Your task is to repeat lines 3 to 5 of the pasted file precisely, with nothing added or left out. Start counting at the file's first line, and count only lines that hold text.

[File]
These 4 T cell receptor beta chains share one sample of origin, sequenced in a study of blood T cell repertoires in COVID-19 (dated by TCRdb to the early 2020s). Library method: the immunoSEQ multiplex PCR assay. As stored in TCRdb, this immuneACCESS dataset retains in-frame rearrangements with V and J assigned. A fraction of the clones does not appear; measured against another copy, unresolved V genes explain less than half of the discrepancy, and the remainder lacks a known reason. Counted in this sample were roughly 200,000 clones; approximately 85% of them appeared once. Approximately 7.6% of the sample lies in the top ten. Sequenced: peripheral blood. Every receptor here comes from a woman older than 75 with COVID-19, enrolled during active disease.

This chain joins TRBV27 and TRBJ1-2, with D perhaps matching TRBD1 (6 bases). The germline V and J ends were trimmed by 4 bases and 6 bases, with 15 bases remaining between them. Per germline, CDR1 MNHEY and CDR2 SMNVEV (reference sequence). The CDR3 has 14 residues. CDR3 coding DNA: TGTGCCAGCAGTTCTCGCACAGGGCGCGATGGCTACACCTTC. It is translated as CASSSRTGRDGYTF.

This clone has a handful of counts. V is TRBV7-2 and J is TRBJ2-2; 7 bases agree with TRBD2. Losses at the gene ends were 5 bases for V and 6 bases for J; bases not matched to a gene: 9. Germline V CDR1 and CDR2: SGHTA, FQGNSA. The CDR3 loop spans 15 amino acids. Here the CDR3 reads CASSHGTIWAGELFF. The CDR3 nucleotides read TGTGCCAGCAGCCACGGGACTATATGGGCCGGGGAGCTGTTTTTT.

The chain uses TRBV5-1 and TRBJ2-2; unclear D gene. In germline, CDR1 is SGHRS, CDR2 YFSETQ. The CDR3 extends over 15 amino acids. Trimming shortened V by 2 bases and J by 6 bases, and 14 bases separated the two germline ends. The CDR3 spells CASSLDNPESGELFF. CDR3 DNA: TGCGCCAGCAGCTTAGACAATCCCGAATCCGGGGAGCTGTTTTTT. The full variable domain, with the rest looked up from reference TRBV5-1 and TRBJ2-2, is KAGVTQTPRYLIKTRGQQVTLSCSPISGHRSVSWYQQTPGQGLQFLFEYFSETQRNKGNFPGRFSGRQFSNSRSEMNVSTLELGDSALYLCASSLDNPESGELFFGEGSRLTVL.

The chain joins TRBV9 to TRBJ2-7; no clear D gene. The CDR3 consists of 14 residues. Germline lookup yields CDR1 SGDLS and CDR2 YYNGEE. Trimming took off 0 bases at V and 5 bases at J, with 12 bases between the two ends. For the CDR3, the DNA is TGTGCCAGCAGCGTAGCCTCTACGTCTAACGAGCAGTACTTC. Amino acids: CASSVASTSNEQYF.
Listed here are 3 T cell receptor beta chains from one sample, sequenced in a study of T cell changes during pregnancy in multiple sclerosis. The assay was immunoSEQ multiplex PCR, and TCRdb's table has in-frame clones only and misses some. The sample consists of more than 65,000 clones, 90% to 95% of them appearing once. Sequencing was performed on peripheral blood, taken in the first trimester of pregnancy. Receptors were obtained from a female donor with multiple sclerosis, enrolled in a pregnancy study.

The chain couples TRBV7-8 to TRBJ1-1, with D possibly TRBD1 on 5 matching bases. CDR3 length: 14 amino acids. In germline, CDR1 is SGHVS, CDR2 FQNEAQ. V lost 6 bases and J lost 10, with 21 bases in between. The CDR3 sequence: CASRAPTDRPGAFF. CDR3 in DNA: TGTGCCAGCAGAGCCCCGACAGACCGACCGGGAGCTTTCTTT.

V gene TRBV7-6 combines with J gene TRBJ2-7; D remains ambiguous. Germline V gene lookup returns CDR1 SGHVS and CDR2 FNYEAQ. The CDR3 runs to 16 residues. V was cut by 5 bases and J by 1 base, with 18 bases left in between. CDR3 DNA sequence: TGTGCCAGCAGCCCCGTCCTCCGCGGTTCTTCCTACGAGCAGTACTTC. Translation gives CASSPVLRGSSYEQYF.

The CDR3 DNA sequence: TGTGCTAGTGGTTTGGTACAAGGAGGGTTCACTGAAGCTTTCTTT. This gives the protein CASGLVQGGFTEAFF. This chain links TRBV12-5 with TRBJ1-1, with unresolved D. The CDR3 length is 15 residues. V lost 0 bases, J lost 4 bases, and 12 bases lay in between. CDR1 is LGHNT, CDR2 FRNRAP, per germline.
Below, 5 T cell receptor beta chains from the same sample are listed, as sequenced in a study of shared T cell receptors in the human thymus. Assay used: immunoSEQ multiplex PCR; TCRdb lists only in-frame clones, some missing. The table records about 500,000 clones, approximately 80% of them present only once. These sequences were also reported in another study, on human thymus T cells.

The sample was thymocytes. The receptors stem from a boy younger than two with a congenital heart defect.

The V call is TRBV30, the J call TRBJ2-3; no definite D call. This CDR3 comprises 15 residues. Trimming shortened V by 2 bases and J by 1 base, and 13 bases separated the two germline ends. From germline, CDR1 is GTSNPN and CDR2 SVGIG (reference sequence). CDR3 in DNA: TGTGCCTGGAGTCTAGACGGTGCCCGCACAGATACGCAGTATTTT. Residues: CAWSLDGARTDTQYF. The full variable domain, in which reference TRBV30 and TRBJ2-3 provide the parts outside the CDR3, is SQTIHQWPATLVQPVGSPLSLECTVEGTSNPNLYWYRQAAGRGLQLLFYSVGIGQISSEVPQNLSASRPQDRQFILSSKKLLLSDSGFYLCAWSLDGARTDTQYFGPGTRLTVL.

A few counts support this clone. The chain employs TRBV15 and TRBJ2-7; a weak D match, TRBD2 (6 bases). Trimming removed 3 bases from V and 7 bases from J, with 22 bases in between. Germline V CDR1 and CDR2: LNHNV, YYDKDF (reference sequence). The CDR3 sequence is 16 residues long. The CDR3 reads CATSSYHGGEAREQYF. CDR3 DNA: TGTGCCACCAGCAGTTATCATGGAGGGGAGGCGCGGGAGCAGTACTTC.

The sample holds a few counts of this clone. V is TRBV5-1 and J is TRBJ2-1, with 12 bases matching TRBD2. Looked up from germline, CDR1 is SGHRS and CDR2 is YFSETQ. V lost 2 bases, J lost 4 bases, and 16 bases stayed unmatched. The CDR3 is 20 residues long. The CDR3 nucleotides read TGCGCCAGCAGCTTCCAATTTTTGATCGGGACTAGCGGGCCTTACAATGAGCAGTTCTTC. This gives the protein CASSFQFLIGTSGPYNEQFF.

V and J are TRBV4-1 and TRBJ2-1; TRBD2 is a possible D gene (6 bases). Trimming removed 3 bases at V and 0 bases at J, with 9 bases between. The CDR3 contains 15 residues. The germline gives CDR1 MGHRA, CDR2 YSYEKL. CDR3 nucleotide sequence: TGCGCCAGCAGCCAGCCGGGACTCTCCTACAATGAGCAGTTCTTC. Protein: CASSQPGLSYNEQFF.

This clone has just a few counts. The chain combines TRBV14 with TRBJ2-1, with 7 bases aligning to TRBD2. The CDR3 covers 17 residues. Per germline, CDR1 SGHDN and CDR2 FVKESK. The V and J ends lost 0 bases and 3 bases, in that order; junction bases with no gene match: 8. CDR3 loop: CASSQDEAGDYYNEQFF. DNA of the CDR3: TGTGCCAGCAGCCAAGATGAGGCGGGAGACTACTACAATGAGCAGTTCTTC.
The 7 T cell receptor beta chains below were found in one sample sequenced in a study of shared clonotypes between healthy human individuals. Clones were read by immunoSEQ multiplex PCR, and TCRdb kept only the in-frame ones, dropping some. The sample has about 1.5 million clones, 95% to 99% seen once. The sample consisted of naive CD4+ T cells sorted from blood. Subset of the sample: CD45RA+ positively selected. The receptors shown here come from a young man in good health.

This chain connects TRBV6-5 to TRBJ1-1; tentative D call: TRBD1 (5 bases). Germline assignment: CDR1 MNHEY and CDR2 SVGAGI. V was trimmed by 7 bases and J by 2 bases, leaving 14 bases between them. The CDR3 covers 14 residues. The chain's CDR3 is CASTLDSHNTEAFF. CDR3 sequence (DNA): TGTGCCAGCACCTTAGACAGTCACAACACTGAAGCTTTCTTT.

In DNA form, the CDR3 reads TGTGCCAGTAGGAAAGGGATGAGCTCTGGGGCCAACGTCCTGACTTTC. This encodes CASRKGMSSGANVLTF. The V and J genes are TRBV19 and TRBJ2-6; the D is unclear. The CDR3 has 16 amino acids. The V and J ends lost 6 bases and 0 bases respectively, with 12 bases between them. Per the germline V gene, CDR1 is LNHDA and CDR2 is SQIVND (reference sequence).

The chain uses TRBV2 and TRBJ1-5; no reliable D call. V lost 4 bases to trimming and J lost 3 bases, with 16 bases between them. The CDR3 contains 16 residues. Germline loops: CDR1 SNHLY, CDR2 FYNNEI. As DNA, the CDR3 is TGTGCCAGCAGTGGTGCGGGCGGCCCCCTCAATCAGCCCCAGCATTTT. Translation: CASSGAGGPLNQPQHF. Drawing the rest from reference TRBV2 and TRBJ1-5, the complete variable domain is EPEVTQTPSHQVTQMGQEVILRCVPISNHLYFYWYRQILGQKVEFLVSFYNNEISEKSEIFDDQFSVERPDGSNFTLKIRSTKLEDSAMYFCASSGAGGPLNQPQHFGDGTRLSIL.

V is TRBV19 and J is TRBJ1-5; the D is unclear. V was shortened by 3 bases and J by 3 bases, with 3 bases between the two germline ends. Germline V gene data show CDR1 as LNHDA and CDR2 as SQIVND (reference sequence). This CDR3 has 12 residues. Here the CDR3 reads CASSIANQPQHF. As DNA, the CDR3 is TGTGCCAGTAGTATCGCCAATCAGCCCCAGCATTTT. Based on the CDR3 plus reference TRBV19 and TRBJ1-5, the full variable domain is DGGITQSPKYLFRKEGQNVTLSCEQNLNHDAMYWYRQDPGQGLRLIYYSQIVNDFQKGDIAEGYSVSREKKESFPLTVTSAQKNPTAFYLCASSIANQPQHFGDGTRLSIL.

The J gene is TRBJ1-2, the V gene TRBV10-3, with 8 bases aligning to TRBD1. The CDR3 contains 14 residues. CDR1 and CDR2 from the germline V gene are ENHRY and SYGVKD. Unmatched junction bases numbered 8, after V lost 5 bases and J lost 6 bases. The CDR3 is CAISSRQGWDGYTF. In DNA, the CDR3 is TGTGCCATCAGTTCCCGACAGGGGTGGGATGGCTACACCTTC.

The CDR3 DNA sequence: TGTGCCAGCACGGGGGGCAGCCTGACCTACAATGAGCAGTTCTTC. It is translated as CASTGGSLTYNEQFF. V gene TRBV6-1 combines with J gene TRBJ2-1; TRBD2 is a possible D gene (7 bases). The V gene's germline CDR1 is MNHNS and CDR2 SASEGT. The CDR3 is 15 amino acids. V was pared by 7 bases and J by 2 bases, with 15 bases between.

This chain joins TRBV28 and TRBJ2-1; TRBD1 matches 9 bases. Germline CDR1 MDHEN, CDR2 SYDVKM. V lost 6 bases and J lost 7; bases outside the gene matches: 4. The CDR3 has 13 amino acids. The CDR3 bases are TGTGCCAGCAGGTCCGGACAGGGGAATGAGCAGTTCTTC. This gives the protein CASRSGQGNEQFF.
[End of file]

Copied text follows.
This clone has a handful of counts. V is TRBV7-2 and J is TRBJ2-2; 7 bases agree with TRBD2. Losses at the gene ends were 5 bases for V and 6 bases for J; bases not matched to a gene: 9. Germline V CDR1 and CDR2: SGHTA, FQGNSA. The CDR3 loop spans 15 amino acids. Here the CDR3 reads CASSHGTIWAGELFF. The CDR3 nucleotides read TGTGCCAGCAGCCACGGGACTATATGGGCCGGGGAGCTGTTTTTT.

The chain uses TRBV5-1 and TRBJ2-2; unclear D gene. In germline, CDR1 is SGHRS, CDR2 YFSETQ. The CDR3 extends over 15 amino acids. Trimming shortened V by 2 bases and J by 6 bases, and 14 bases separated the two germline ends. The CDR3 spells CASSLDNPESGELFF. CDR3 DNA: TGCGCCAGCAGCTTAGACAATCCCGAATCCGGGGAGCTGTTTTTT. The full variable domain, with the rest looked up from reference TRBV5-1 and TRBJ2-2, is KAGVTQTPRYLIKTRGQQVTLSCSPISGHRSVSWYQQTPGQGLQFLFEYFSETQRNKGNFPGRFSGRQFSNSRSEMNVSTLELGDSALYLCASSLDNPESGELFFGEGSRLTVL.

The chain joins TRBV9 to TRBJ2-7; no clear D gene. The CDR3 consists of 14 residues. Germline lookup yields CDR1 SGDLS and CDR2 YYNGEE. Trimming took off 0 bases at V and 5 bases at J, with 12 bases between the two ends. For the CDR3, the DNA is TGTGCCAGCAGCGTAGCCTCTACGTCTAACGAGCAGTACTTC. Amino acids: CASSVASTSNEQYF.